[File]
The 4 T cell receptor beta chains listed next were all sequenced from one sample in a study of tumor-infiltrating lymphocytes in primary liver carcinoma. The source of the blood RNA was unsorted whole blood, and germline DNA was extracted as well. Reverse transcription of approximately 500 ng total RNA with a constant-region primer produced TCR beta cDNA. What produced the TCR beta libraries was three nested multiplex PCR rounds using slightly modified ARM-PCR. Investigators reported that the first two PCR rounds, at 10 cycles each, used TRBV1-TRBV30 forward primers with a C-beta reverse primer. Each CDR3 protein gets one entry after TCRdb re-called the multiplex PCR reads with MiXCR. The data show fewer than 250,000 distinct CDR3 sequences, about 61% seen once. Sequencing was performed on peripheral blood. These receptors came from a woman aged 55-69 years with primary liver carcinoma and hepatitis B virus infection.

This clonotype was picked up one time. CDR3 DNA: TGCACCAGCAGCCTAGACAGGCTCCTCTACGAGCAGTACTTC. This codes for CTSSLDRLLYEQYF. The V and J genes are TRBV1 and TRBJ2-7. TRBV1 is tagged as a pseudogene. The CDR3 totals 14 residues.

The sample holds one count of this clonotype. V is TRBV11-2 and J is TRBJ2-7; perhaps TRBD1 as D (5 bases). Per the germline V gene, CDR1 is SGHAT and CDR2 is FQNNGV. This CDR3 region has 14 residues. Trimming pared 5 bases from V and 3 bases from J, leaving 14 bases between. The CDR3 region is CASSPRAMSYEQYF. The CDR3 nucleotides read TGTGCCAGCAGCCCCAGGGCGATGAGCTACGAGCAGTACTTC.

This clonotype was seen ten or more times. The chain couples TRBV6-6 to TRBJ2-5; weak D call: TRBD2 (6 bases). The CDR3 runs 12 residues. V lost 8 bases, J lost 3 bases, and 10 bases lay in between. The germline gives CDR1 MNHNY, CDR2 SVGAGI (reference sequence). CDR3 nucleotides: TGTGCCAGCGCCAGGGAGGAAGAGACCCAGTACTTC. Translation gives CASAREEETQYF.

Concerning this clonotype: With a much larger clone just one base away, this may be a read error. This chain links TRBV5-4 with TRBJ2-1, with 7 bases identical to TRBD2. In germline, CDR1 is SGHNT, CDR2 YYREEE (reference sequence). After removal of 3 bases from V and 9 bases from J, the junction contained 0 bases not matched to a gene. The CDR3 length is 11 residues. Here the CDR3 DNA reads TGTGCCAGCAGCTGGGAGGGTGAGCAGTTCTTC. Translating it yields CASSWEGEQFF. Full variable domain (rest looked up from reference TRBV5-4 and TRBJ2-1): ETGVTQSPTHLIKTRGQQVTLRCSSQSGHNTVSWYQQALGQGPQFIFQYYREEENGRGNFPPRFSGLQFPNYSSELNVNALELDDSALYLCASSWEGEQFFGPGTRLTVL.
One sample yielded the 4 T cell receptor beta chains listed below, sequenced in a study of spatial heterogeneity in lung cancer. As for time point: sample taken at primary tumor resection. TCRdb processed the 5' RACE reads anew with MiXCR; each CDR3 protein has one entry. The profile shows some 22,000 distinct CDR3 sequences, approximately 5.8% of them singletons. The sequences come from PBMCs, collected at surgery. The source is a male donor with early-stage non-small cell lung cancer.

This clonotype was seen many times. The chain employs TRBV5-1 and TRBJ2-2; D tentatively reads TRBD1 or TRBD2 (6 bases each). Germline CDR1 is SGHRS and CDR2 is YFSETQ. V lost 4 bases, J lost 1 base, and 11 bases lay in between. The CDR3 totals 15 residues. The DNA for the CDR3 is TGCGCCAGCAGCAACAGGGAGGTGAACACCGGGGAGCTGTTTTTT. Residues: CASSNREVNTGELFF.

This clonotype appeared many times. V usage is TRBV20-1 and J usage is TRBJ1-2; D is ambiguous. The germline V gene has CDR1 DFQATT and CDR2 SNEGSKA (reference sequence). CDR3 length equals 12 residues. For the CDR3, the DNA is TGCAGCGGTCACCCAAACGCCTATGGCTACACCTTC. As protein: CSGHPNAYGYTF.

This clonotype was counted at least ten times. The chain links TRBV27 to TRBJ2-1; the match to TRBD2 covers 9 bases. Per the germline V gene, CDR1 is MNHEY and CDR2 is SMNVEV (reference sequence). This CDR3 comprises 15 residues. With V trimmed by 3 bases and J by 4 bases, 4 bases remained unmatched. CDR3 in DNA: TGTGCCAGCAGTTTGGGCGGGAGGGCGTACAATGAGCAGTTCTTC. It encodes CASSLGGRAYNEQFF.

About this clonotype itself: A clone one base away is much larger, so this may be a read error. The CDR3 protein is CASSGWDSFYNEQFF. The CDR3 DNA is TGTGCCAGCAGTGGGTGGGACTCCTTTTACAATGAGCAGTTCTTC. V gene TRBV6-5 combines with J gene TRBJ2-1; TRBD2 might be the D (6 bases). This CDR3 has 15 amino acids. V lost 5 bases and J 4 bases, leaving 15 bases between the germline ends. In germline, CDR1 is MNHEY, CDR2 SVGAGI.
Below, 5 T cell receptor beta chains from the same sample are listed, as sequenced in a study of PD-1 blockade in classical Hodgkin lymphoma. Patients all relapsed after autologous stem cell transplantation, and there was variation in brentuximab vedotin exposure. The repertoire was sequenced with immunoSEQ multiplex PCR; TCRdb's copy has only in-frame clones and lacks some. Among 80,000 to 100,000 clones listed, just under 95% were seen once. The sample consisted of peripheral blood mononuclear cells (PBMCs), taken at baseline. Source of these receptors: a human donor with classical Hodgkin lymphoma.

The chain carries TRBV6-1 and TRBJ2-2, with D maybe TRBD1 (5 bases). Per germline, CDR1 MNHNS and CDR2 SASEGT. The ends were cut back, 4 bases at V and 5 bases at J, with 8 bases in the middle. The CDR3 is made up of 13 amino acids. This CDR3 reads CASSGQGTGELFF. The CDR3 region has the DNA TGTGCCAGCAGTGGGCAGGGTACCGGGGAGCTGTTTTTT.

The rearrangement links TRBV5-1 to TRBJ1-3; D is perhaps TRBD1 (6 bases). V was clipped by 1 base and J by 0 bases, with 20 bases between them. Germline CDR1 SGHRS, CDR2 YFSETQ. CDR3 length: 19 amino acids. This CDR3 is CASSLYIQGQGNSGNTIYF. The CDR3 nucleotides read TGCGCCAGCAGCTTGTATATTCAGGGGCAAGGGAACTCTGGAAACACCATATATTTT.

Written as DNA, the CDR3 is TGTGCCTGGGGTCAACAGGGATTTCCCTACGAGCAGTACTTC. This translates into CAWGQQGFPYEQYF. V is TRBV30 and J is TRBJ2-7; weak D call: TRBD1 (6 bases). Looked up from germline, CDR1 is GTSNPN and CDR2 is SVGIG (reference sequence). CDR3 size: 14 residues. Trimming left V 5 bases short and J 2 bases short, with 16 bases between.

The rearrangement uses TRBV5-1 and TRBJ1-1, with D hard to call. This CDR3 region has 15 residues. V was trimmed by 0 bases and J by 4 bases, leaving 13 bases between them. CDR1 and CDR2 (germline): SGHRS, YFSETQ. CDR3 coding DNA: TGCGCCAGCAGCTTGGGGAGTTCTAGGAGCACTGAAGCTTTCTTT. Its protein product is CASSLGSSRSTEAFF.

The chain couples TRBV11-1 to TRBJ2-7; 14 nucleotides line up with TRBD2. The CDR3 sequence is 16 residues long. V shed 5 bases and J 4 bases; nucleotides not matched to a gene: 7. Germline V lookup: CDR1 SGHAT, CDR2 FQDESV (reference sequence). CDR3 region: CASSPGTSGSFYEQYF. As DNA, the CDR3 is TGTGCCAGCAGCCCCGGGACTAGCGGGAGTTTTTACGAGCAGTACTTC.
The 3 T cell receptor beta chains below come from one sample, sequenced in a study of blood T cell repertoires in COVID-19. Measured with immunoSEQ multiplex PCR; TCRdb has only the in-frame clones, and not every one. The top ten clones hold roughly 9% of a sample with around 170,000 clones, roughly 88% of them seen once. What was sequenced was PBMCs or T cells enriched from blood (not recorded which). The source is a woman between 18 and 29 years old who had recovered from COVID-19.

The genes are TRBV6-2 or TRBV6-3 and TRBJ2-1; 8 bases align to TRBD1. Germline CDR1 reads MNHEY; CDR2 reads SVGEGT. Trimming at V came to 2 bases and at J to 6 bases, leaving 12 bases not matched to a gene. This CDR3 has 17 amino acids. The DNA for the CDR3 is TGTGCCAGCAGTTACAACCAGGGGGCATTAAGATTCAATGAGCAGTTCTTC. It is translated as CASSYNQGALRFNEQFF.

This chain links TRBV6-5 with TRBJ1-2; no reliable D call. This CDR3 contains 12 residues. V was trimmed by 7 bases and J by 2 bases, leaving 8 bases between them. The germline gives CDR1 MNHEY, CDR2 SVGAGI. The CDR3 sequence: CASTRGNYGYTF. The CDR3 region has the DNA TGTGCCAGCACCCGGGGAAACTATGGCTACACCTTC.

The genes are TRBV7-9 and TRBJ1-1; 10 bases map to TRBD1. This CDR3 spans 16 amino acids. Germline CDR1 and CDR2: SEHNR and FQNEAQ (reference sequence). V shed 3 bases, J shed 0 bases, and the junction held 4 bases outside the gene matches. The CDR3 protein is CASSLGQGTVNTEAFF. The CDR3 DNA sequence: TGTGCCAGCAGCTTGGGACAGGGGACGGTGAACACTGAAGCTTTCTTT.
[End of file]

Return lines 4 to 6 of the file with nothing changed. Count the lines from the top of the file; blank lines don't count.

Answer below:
This clonotype was seen ten or more times. The chain couples TRBV6-6 to TRBJ2-5; weak D call: TRBD2 (6 bases). The CDR3 runs 12 residues. V lost 8 bases, J lost 3 bases, and 10 bases lay in between. The germline gives CDR1 MNHNY, CDR2 SVGAGI (reference sequence). CDR3 nucleotides: TGTGCCAGCGCCAGGGAGGAAGAGACCCAGTACTTC. Translation gives CASAREEETQYF.

Concerning this clonotype: With a much larger clone just one base away, this may be a read error. This chain links TRBV5-4 with TRBJ2-1, with 7 bases identical to TRBD2. In germline, CDR1 is SGHNT, CDR2 YYREEE (reference sequence). After removal of 3 bases from V and 9 bases from J, the junction contained 0 bases not matched to a gene. The CDR3 length is 11 residues. Here the CDR3 DNA reads TGTGCCAGCAGCTGGGAGGGTGAGCAGTTCTTC. Translating it yields CASSWEGEQFF. Full variable domain (rest looked up from reference TRBV5-4 and TRBJ2-1): ETGVTQSPTHLIKTRGQQVTLRCSSQSGHNTVSWYQQALGQGPQFIFQYYREEENGRGNFPPRFSGLQFPNYSSELNVNALELDDSALYLCASSWEGEQFFGPGTRLTVL.
One sample yielded the 4 T cell receptor beta chains listed below, sequenced in a study of spatial heterogeneity in lung cancer. As for time point: sample taken at primary tumor resection. TCRdb processed the 5' RACE reads anew with MiXCR; each CDR3 protein has one entry. The profile shows some 22,000 distinct CDR3 sequences, approximately 5.8% of them singletons. The sequences come from PBMCs, collected at surgery. The source is a male donor with early-stage non-small cell lung cancer.